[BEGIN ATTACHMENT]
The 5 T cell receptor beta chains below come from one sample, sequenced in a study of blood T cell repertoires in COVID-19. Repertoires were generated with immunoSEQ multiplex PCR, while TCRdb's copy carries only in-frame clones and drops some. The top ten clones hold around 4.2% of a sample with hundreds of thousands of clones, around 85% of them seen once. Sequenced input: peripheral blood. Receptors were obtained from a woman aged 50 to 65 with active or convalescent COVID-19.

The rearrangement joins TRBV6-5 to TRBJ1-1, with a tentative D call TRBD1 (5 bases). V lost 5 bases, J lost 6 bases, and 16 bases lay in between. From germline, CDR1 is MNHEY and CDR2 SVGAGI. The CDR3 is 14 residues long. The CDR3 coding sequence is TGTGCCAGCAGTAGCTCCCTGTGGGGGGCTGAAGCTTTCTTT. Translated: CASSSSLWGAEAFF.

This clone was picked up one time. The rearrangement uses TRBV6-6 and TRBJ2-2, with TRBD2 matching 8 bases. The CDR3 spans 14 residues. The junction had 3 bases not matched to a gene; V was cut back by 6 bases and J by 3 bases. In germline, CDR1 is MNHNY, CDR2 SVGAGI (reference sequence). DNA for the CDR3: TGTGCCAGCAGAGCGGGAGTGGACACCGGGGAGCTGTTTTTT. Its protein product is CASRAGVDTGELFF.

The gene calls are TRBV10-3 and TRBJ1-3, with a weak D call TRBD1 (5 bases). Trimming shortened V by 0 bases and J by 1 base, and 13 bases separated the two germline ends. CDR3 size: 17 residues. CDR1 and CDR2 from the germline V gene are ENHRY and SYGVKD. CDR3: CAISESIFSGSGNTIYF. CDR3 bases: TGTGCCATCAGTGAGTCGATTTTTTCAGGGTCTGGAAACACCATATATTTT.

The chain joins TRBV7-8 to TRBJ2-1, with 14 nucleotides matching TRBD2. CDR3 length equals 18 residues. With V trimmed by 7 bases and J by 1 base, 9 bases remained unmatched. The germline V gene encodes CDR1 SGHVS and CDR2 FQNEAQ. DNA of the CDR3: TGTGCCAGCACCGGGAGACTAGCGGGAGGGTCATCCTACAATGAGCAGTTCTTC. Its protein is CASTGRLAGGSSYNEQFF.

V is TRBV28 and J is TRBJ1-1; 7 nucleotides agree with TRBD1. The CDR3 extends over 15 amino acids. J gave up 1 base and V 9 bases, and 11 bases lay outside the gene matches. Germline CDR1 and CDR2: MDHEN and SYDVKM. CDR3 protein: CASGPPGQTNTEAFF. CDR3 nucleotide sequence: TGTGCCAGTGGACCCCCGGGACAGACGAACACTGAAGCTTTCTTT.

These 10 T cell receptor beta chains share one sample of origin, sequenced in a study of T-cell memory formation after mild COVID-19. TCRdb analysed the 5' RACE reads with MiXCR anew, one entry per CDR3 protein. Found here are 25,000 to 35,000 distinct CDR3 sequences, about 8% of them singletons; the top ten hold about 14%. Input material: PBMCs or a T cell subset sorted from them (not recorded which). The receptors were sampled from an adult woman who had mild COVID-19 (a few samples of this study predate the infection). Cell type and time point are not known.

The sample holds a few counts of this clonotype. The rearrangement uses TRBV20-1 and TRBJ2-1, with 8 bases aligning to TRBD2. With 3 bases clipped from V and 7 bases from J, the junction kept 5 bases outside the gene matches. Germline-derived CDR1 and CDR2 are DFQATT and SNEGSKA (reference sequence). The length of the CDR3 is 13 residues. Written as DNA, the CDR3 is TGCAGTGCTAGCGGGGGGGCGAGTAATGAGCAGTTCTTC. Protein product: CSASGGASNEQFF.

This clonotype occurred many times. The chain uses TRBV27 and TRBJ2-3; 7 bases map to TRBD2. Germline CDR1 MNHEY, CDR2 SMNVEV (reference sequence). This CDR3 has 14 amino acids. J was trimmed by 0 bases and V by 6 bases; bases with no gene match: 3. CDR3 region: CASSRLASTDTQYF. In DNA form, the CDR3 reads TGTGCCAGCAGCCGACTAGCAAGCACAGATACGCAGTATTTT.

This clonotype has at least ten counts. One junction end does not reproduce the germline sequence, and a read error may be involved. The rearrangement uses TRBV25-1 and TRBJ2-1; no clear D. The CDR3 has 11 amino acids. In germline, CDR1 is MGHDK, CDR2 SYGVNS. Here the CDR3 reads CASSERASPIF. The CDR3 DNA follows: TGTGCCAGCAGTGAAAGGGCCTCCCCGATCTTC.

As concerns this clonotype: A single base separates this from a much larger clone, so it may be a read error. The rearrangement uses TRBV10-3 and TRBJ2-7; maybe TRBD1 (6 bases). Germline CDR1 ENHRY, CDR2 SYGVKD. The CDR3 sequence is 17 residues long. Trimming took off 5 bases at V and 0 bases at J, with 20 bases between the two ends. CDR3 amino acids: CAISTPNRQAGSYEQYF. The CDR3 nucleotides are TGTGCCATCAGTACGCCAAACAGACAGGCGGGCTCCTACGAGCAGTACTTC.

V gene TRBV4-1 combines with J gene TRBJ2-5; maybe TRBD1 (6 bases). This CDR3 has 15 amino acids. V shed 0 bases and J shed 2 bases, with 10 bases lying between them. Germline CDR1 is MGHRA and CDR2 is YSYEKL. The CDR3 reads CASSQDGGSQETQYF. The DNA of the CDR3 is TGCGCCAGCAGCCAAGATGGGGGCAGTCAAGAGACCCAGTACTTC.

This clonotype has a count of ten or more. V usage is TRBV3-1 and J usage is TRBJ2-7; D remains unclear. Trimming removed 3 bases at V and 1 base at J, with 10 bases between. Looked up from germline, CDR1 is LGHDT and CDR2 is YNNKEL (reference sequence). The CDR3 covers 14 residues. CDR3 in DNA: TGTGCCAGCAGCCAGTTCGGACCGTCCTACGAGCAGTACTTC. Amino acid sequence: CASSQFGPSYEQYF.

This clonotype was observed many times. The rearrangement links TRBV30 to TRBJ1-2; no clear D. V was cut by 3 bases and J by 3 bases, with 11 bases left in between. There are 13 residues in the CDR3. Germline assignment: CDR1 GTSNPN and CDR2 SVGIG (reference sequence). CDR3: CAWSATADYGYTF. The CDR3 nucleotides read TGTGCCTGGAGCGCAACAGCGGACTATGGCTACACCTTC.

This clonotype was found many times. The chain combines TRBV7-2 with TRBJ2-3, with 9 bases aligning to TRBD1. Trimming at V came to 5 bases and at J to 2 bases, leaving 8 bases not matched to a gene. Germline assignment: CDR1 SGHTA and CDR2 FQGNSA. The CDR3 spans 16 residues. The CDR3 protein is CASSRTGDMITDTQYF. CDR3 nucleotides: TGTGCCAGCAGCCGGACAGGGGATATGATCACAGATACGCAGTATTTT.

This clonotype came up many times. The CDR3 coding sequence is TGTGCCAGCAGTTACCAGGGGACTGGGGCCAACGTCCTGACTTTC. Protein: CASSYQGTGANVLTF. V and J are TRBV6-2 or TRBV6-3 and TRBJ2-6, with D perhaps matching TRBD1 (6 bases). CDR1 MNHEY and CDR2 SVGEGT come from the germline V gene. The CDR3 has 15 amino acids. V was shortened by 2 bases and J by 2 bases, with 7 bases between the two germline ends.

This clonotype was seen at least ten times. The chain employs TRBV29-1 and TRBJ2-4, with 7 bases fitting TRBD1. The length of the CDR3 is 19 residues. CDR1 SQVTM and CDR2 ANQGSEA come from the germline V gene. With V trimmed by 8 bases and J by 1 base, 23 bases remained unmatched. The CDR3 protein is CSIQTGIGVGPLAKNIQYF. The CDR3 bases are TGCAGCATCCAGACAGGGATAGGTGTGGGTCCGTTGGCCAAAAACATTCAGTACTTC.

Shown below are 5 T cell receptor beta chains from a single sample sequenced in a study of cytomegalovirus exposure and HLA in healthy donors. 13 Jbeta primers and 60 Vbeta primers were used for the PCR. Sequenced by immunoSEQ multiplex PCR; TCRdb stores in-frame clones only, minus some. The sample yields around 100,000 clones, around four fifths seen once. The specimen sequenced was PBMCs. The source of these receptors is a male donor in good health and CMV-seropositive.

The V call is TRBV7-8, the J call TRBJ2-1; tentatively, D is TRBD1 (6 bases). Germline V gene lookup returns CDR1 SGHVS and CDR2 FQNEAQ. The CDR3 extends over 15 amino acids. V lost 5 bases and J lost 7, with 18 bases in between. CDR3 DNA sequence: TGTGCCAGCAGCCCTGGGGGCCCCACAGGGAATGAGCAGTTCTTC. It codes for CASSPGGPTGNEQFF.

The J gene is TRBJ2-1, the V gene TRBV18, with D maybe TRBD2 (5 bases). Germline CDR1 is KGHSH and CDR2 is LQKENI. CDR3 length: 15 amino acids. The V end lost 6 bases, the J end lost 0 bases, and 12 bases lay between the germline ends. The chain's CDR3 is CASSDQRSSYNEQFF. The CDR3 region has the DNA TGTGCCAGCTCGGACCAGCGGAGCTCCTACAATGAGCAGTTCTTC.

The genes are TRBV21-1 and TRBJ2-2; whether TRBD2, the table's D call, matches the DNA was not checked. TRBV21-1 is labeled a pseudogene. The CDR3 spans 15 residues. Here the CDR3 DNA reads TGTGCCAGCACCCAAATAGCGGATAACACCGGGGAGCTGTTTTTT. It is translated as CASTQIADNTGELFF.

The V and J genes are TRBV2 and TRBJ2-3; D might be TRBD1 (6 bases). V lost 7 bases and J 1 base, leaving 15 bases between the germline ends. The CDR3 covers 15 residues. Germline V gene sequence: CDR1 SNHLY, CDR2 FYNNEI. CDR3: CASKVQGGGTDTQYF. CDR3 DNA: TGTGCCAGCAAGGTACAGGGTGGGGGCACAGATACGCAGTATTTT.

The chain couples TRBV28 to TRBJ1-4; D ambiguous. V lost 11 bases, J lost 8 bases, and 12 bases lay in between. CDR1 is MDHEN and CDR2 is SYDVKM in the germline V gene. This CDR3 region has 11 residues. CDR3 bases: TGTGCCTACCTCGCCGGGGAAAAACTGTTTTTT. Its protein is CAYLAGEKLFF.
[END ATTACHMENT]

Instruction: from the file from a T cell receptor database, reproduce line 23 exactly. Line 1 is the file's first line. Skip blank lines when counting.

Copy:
The chain couples TRBV28 to TRBJ1-4; D ambiguous. V lost 11 bases, J lost 8 bases, and 12 bases lay in between. CDR1 is MDHEN and CDR2 is SYDVKM in the germline V gene. This CDR3 region has 11 residues. CDR3 bases: TGTGCCTACCTCGCCGGGGAAAAACTGTTTTTT. Its protein is CAYLAGEKLFF.